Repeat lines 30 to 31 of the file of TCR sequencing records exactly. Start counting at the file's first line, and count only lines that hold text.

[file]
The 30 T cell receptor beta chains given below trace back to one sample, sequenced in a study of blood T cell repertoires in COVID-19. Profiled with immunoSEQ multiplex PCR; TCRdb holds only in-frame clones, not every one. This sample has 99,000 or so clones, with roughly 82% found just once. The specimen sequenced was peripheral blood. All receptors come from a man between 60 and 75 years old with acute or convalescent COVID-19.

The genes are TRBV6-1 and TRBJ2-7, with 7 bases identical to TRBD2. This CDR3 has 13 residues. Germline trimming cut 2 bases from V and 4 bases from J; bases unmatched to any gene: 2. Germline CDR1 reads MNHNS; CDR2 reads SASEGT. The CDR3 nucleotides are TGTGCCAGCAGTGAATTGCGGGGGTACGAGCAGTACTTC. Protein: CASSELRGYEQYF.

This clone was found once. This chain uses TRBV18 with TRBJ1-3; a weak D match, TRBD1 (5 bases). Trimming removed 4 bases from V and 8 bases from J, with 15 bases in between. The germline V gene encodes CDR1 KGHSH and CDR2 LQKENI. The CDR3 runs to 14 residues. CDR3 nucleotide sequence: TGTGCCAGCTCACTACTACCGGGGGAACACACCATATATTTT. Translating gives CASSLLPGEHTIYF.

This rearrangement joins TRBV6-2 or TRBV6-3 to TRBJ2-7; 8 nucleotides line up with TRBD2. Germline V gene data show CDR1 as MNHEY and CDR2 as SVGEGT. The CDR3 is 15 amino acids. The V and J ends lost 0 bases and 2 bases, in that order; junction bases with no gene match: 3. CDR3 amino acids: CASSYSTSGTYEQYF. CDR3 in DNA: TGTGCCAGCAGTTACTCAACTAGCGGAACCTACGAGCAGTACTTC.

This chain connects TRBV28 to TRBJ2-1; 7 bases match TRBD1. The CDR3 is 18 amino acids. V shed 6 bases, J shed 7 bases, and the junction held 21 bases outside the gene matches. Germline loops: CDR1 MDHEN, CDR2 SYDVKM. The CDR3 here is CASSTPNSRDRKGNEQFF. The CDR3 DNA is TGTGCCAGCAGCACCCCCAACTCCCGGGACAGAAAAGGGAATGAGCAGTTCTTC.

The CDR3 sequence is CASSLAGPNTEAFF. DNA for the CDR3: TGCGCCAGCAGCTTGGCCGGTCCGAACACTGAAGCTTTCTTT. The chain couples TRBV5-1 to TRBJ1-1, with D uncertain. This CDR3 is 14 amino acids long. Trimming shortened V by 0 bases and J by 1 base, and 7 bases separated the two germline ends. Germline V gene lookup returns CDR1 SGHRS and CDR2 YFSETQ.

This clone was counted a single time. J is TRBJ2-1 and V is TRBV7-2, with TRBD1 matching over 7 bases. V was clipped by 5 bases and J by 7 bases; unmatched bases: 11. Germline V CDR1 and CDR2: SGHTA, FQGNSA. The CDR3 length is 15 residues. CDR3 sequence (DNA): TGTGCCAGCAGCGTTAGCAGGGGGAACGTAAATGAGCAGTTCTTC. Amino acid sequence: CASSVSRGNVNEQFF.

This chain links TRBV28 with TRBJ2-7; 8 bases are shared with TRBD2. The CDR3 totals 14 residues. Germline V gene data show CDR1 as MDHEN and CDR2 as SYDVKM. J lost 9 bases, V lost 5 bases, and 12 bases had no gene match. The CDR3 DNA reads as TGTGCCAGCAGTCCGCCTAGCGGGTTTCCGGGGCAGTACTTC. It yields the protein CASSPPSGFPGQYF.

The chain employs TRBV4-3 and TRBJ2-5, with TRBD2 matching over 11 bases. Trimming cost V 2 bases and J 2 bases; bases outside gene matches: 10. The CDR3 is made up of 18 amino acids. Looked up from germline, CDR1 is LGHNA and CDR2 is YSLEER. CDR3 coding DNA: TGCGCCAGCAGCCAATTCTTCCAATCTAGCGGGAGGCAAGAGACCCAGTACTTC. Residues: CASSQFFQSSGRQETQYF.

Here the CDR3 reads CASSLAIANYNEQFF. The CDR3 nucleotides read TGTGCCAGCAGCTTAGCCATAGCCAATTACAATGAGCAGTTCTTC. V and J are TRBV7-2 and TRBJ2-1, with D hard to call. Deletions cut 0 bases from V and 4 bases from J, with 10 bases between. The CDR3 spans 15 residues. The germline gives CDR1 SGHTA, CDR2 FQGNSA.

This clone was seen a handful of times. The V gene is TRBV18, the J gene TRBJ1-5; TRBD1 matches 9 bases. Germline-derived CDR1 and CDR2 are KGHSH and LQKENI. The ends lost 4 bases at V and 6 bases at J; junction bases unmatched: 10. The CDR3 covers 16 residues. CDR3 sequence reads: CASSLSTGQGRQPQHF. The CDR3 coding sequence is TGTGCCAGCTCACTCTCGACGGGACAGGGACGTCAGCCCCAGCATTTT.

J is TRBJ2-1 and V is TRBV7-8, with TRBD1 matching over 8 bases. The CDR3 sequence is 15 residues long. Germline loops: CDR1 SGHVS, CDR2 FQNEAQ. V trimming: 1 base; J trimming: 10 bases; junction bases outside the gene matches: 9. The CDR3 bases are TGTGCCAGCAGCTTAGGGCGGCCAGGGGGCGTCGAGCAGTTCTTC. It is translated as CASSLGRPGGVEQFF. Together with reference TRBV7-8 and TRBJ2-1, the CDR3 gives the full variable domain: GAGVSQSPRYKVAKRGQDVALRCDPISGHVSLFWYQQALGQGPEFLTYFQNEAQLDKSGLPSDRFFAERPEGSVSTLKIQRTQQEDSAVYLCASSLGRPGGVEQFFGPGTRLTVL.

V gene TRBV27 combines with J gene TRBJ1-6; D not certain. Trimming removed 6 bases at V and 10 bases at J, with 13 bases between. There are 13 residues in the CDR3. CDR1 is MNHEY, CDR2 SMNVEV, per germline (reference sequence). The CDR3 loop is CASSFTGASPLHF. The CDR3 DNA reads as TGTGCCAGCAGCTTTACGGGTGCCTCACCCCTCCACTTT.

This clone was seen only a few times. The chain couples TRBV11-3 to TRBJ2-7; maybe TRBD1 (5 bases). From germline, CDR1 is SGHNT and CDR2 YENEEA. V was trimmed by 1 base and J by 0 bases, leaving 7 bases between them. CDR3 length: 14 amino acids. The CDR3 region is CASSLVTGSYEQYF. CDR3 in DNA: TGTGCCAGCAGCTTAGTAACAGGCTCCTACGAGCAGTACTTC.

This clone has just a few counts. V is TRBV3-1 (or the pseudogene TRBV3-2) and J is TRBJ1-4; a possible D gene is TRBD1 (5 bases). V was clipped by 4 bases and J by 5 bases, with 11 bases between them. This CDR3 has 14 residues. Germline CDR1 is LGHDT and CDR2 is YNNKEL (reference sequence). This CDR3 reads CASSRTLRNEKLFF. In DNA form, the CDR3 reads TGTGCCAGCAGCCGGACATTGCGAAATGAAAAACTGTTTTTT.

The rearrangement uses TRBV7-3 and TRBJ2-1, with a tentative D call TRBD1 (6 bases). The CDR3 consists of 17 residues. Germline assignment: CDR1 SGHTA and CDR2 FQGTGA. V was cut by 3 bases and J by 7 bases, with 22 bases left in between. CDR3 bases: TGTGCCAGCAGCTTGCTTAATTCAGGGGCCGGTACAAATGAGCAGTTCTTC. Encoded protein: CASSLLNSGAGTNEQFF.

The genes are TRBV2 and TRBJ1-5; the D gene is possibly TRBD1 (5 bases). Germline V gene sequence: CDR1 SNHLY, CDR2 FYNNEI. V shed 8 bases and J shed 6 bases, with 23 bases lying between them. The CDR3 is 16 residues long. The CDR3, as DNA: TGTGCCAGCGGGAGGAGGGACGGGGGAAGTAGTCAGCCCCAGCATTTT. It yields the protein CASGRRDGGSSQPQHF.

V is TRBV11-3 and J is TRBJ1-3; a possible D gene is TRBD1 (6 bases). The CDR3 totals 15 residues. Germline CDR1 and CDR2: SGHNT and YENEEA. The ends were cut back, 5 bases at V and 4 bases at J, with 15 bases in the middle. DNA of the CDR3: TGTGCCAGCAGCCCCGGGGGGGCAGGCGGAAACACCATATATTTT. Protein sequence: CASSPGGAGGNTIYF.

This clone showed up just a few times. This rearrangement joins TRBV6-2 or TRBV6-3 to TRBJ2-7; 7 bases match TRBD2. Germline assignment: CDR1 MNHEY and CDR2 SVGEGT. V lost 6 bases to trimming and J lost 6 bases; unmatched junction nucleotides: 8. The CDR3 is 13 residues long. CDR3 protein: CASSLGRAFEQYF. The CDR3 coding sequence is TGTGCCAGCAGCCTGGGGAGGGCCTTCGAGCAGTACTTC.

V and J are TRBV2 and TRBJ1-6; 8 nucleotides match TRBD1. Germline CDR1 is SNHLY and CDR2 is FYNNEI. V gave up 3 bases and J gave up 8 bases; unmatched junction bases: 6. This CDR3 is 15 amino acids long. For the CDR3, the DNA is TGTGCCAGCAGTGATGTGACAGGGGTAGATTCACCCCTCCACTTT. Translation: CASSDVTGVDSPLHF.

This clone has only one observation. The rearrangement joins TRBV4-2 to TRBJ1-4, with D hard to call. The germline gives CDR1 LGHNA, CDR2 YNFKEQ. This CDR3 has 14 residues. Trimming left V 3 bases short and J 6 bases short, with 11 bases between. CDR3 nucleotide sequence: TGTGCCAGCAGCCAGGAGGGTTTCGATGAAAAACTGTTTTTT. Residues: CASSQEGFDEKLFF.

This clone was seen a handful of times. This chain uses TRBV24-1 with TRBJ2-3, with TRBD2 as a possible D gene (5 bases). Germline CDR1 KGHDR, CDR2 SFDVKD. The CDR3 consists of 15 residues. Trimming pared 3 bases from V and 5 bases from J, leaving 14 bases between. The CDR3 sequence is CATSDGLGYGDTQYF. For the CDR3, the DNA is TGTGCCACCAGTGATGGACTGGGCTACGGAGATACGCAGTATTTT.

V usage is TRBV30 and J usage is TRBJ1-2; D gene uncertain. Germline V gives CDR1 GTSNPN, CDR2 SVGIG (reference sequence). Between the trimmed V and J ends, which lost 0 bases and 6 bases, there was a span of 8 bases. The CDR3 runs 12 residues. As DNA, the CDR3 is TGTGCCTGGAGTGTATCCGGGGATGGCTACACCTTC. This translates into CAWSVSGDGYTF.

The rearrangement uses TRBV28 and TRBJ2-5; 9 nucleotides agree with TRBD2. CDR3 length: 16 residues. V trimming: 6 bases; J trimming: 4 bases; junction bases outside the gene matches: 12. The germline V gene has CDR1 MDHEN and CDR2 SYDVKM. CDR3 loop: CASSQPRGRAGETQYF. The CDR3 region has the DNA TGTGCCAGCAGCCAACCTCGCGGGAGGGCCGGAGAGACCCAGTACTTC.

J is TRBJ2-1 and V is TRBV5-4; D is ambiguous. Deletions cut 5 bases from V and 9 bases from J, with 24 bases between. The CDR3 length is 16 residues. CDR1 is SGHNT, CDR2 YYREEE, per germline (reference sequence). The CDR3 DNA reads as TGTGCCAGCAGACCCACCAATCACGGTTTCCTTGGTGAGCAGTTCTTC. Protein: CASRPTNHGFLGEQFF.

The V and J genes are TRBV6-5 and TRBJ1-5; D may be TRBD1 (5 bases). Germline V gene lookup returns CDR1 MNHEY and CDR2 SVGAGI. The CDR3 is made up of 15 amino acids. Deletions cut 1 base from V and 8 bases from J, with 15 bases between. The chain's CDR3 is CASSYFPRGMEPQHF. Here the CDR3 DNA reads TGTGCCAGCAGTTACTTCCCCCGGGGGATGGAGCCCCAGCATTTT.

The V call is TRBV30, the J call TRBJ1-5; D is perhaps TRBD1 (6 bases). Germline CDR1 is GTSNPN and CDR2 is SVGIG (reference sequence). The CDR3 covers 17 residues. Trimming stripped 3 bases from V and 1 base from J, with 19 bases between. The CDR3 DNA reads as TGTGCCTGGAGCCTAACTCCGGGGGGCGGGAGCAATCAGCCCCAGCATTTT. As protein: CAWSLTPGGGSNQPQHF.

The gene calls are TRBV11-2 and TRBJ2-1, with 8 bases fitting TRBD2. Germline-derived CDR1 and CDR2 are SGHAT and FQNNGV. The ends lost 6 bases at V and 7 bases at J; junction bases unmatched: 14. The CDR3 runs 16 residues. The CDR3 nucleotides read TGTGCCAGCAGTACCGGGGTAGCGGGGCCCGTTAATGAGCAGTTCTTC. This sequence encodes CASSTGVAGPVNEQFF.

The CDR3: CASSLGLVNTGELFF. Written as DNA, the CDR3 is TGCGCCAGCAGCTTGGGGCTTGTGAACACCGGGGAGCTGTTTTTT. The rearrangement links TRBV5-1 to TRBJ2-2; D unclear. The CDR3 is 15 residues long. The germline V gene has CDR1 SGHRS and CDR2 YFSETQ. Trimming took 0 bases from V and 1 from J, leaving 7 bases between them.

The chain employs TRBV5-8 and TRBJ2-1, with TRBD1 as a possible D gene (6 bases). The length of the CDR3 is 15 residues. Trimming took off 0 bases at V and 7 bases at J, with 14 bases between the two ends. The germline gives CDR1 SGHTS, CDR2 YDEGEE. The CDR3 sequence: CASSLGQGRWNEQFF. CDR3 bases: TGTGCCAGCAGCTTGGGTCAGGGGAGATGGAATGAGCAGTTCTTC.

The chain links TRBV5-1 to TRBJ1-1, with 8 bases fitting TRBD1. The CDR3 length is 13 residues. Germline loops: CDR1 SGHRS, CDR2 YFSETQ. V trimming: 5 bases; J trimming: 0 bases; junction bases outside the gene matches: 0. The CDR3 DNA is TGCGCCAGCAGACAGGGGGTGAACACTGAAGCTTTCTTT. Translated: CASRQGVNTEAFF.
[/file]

The chain employs TRBV5-8 and TRBJ2-1, with TRBD1 as a possible D gene (6 bases). The length of the CDR3 is 15 residues. Trimming took off 0 bases at V and 7 bases at J, with 14 bases between the two ends. The germline gives CDR1 SGHTS, CDR2 YDEGEE. The CDR3 sequence: CASSLGQGRWNEQFF. CDR3 bases: TGTGCCAGCAGCTTGGGTCAGGGGAGATGGAATGAGCAGTTCTTC.

The chain links TRBV5-1 to TRBJ1-1, with 8 bases fitting TRBD1. The CDR3 length is 13 residues. Germline loops: CDR1 SGHRS, CDR2 YFSETQ. V trimming: 5 bases; J trimming: 0 bases; junction bases outside the gene matches: 0. The CDR3 DNA is TGCGCCAGCAGACAGGGGGTGAACACTGAAGCTTTCTTT. Translated: CASRQGVNTEAFF.